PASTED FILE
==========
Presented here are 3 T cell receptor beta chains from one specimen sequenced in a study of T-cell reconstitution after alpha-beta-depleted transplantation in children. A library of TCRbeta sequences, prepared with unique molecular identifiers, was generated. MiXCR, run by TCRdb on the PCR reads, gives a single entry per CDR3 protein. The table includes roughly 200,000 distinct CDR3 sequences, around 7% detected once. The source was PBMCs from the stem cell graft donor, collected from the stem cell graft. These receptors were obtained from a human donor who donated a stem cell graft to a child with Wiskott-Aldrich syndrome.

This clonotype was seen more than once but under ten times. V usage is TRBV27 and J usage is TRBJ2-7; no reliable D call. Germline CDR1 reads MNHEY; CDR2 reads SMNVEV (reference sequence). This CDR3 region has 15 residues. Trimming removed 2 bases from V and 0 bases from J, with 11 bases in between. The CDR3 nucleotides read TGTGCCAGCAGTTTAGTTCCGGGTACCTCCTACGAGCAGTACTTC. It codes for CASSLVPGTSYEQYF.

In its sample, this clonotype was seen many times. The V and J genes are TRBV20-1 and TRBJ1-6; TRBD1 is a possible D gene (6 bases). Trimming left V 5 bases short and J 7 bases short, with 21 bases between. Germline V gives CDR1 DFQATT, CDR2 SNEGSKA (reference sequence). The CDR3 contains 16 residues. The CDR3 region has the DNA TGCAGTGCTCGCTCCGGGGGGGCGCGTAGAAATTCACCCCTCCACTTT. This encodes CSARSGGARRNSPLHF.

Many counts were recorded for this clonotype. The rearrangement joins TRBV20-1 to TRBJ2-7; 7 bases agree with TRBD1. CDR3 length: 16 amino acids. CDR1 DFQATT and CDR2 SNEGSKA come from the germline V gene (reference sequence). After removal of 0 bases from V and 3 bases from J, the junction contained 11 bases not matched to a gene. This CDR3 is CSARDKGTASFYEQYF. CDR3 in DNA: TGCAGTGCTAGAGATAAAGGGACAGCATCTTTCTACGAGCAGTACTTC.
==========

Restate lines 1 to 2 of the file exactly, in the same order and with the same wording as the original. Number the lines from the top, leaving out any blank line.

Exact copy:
Presented here are 3 T cell receptor beta chains from one specimen sequenced in a study of T-cell reconstitution after alpha-beta-depleted transplantation in children. A library of TCRbeta sequences, prepared with unique molecular identifiers, was generated. MiXCR, run by TCRdb on the PCR reads, gives a single entry per CDR3 protein. The table includes roughly 200,000 distinct CDR3 sequences, around 7% detected once. The source was PBMCs from the stem cell graft donor, collected from the stem cell graft. These receptors were obtained from a human donor who donated a stem cell graft to a child with Wiskott-Aldrich syndrome.

This clonotype was seen more than once but under ten times. V usage is TRBV27 and J usage is TRBJ2-7; no reliable D call. Germline CDR1 reads MNHEY; CDR2 reads SMNVEV (reference sequence). This CDR3 region has 15 residues. Trimming removed 2 bases from V and 0 bases from J, with 11 bases in between. The CDR3 nucleotides read TGTGCCAGCAGTTTAGTTCCGGGTACCTCCTACGAGCAGTACTTC. It codes for CASSLVPGTSYEQYF.